Editorial: 'Abandoning vote on Brexit deal smacks of desperation'
There may be a risk of further frying the brains of the nation with Brexit information overload.
But there is a greater risk of being blind to the fact we are a step closer to a no-deal meltdown following yesterday's unprecedented events in the Commons.
Something very big is at stake, yet British Prime Minister Theresa May has still chosen to hit the pause button on the momentous "meaningful vote".
Mrs May knew her deal was going to be rejected resoundingly. It is always a bleak moment for the gambler to realise fortune has laughed in their face. Even so, Mrs May is set to press on with taking her bad luck to Brussels for a forlorn final bet.
At best this smacks of desperation, at worst of bad faith. A deal was struck this time last year. It has to be delivered on. This was the very deal championed and signed off on by Mrs May.
She has been repeatedly told that the 560-page withdrawal agreement - backstop and all - can not be unpicked. Rather than face her fate, she has sought a stay of execution.
The worry, and it is now closer to reality than before, is the whole roof could cave in.
To avoid this, pressure may come back on Dublin to shore up the beleaguered prime minister. Mrs May has indicated pointedly she would now be accelerating her preparations to cope with the chaos a no-deal exit would unleash. Despite all the red lines and commitments, Mrs May's administration looked utterly shambolic. Her government stands accused of being in contempt of the House of Commons.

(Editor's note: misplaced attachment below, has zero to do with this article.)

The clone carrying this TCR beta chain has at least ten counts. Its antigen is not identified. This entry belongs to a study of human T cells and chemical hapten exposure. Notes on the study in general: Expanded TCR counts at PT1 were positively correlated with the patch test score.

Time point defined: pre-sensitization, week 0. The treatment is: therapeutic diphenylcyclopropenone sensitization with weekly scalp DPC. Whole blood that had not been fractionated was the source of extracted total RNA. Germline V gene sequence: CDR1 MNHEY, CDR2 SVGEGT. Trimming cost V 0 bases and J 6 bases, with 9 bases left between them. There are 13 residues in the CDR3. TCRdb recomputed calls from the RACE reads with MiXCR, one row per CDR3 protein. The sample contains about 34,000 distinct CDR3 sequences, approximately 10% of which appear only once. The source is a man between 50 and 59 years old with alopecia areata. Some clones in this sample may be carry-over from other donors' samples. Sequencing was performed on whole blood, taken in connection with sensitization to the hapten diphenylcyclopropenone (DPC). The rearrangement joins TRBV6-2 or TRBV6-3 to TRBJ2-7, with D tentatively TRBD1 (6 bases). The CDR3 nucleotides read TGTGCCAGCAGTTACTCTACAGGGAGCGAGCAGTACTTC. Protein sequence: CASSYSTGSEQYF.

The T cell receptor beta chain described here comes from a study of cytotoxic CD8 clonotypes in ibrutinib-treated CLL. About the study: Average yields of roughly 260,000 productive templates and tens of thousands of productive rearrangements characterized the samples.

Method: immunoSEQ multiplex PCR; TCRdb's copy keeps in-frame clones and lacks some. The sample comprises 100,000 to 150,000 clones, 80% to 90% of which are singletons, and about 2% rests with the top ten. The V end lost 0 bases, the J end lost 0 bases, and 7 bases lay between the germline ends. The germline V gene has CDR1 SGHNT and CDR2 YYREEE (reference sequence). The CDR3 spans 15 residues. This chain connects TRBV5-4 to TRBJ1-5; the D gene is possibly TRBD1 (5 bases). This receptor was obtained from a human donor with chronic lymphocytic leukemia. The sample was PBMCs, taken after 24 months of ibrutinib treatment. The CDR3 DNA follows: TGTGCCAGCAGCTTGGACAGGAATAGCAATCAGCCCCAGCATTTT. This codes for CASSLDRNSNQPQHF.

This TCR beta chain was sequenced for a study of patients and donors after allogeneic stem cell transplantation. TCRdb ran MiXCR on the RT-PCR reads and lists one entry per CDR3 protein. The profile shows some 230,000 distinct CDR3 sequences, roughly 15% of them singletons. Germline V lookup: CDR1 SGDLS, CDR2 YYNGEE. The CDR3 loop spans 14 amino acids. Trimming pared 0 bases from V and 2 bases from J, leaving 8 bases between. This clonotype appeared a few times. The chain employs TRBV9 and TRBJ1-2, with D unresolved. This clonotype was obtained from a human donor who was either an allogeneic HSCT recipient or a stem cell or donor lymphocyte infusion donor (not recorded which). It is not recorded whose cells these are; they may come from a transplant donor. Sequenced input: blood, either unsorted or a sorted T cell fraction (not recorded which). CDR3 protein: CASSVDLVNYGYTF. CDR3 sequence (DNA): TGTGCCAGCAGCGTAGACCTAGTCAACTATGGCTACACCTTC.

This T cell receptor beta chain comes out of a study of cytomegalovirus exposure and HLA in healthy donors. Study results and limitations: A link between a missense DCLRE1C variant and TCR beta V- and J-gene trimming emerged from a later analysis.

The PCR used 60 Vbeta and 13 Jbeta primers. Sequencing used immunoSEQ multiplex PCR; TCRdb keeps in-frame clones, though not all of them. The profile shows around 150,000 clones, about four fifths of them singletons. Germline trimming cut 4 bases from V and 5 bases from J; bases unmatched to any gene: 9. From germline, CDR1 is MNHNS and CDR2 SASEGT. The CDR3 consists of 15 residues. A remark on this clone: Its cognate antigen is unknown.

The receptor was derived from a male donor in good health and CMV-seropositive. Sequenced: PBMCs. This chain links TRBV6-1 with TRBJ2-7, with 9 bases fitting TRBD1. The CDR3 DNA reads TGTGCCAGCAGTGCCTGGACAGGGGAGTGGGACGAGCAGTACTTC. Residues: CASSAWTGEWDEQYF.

Abandoning a vote for fear of being defeated is a novel way of upholding democracy and the wishes of the people. How she will ultimately be rewarded for a series of calamitous decisions remains to be seen. But when a parliament does not carry out the wishes of the people it represents, its days are generally numbered.
Outright rejection of the deal might indeed have ramped up the likelihood of a disorderly exit from the EU.
Delaying things further in the hope of some 11th-hour concession from the EU is simply delusional after 18 months of negotiations.
Much of what has unfolded in the past year concerning the backstop is reminiscent of the abortive Boundary Commission which was stitched into the Anglo Irish Treaty of 1921. It too had a legal basis, but confusion over its wording caused consternation, and ultimate disaster. Its restrictive interpretation eventually exposed its inherent flaws that were either ignored or naïvely underestimated. This time out, Mrs May must recognise the Brexit deal she struck with the EU cannot be renegotiated.
The spell of magical thinking must be broken. Last week Mrs May lost three critical votes. Her authority is rapidly evaporating.
Whether it is another referendum, or a general election, Brexit needs to be resolved.
But as time ticks away, a meaningful effort to stabilise the crumpling political landscape seems farther off than ever.